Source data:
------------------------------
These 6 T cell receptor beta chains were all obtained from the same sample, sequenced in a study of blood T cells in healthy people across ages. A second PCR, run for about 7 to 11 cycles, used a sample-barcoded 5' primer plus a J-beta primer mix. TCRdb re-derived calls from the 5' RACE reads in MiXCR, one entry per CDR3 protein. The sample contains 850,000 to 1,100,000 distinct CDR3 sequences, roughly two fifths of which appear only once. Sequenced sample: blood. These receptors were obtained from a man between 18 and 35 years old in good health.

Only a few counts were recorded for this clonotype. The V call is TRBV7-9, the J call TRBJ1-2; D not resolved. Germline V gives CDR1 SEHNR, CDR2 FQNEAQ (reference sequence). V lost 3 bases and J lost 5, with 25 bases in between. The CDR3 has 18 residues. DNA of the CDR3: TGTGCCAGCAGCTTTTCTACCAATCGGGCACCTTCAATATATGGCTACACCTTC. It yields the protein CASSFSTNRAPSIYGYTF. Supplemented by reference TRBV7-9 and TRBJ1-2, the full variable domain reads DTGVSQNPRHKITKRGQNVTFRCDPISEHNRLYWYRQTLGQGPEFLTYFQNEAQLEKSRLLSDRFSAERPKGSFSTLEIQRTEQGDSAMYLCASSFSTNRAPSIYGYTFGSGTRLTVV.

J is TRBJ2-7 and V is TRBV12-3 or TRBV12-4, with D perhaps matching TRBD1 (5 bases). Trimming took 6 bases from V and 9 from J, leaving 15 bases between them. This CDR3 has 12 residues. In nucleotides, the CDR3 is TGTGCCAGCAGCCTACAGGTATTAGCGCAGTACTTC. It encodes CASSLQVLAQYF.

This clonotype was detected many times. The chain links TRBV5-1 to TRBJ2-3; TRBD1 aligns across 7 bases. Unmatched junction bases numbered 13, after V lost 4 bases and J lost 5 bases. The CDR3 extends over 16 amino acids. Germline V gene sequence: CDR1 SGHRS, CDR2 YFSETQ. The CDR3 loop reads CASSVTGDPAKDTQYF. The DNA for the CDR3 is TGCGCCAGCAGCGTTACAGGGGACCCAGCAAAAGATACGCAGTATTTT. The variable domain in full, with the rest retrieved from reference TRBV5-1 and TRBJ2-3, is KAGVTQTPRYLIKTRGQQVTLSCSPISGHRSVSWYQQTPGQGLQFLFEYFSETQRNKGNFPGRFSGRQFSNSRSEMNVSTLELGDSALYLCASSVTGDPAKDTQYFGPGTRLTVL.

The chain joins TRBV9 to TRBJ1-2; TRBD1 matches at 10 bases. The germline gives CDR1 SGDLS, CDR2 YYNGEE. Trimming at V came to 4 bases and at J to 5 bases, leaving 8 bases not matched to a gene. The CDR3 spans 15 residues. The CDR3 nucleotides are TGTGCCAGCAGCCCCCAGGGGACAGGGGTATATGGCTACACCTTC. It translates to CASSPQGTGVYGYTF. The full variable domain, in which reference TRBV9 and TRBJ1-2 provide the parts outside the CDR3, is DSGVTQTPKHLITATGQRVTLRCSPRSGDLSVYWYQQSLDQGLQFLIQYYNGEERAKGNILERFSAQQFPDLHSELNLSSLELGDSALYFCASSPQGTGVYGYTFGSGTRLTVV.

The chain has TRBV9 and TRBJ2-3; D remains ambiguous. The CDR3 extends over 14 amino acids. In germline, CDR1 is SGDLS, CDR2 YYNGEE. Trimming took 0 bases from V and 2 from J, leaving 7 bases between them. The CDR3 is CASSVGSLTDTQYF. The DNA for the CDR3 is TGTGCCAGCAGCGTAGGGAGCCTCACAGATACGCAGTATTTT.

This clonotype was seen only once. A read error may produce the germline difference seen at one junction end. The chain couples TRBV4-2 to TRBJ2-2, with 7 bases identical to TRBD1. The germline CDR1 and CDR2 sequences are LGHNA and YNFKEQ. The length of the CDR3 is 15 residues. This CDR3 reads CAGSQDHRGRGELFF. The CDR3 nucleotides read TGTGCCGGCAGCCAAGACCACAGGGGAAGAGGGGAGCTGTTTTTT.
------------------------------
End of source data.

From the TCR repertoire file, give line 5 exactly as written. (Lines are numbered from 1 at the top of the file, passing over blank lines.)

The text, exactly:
The chain joins TRBV9 to TRBJ1-2; TRBD1 matches at 10 bases. The germline gives CDR1 SGDLS, CDR2 YYNGEE. Trimming at V came to 4 bases and at J to 5 bases, leaving 8 bases not matched to a gene. The CDR3 spans 15 residues. The CDR3 nucleotides are TGTGCCAGCAGCCCCCAGGGGACAGGGGTATATGGCTACACCTTC. It translates to CASSPQGTGVYGYTF. The full variable domain, in which reference TRBV9 and TRBJ1-2 provide the parts outside the CDR3, is DSGVTQTPKHLITATGQRVTLRCSPRSGDLSVYWYQQSLDQGLQFLIQYYNGEERAKGNILERFSAQQFPDLHSELNLSSLELGDSALYFCASSPQGTGVYGYTFGSGTRLTVV.